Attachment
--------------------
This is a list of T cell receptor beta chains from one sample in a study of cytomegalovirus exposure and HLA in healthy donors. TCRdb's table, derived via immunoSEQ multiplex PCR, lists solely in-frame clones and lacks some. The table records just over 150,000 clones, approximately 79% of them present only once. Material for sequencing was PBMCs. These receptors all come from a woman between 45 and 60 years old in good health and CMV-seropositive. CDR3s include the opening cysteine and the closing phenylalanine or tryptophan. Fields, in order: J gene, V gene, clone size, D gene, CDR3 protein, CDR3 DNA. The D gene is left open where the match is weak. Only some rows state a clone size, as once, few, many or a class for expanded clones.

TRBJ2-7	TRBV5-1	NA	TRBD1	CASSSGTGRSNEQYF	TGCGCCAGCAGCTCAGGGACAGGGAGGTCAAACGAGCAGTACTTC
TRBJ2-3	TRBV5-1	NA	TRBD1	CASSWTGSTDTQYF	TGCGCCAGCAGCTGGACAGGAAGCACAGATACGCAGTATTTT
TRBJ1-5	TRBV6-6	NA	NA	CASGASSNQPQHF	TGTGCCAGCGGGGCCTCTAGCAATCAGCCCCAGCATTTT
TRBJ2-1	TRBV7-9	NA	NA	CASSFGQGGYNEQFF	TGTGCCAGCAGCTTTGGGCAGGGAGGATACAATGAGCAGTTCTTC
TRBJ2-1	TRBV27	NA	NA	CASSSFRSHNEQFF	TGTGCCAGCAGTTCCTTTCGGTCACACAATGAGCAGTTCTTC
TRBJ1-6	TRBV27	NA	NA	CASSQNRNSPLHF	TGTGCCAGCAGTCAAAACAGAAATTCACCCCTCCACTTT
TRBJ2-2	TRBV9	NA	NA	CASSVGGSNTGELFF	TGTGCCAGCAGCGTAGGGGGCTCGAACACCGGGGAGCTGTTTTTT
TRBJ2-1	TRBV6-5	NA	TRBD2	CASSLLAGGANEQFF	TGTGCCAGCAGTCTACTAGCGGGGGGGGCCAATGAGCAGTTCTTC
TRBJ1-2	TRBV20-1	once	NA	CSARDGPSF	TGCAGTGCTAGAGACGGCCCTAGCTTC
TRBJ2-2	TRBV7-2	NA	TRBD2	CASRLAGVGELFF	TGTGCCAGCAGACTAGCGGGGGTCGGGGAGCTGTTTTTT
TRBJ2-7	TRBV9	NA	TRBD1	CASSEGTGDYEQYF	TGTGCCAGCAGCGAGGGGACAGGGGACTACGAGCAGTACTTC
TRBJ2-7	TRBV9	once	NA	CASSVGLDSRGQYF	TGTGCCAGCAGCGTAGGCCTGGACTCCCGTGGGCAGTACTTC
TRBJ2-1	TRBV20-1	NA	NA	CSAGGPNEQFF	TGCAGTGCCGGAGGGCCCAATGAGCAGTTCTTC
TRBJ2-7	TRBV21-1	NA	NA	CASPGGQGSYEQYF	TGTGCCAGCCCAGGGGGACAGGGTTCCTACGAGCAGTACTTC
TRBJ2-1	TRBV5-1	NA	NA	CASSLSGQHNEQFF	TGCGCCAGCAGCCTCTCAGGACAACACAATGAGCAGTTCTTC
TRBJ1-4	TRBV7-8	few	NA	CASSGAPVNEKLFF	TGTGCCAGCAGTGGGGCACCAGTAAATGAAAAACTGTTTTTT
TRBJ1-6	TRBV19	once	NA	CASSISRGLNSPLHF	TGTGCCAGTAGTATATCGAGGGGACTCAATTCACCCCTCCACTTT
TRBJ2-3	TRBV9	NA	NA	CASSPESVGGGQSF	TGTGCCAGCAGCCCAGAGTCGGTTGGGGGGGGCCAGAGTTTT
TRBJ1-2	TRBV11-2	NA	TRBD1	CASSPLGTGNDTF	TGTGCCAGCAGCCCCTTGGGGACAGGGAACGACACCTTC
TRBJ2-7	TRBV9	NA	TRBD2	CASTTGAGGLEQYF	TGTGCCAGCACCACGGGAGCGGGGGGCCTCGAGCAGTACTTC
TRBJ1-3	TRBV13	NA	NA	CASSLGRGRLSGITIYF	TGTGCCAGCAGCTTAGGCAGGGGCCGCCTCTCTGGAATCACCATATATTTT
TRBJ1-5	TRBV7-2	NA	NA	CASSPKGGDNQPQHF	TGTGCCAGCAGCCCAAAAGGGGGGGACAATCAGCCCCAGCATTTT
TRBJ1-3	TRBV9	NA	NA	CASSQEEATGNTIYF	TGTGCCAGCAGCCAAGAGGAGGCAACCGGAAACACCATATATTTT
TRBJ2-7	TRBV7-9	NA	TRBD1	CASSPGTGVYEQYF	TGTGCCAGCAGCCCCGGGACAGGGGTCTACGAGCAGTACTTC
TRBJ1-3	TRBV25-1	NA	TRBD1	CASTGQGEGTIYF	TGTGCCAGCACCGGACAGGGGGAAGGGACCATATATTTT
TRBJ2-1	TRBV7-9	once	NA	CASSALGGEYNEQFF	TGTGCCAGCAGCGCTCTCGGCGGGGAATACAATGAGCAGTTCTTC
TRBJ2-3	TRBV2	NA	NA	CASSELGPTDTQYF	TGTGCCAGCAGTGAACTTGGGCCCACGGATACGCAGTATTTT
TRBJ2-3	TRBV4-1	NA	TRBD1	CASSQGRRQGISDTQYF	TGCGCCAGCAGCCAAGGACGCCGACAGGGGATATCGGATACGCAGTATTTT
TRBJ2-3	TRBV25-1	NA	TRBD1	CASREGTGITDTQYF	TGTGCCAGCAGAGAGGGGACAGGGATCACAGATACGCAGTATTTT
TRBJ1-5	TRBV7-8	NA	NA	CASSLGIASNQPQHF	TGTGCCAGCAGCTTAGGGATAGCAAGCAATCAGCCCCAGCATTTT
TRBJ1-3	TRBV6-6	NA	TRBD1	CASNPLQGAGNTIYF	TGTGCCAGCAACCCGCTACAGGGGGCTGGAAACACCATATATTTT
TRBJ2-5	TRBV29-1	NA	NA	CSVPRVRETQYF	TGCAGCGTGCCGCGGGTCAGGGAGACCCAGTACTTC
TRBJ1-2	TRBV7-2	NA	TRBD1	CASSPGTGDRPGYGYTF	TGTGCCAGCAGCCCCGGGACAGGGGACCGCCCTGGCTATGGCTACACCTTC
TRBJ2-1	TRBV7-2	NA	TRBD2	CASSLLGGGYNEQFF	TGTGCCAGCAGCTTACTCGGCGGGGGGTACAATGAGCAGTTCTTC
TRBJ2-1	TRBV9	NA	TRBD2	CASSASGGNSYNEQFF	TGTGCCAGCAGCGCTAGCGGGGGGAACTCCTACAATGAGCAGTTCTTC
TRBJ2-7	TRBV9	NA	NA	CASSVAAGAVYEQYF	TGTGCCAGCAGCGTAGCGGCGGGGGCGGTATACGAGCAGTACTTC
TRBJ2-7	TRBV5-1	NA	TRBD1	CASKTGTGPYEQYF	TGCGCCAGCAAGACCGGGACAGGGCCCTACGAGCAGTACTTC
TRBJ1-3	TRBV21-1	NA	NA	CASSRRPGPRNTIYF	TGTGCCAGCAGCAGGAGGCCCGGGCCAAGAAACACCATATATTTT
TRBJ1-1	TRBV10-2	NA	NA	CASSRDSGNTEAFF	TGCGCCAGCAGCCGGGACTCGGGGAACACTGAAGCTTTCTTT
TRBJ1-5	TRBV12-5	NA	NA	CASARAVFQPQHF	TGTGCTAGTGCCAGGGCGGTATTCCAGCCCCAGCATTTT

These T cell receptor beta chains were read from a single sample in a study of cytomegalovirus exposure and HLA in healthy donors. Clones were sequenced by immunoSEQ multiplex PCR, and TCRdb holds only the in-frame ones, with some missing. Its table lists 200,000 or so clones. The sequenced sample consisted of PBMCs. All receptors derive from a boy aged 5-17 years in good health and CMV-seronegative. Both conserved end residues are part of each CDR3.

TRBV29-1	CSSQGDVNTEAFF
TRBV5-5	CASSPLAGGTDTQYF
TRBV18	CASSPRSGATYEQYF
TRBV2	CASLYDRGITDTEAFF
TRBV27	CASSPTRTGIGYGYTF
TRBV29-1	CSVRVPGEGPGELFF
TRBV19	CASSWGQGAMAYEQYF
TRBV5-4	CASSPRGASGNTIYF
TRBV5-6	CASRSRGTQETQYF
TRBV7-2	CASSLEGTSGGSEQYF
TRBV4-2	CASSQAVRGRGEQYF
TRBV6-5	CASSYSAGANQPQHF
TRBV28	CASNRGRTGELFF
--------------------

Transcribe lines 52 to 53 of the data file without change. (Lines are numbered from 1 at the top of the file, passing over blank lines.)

TRBV7-2	CASSLEGTSGGSEQYF
TRBV4-2	CASSQAVRGRGEQYF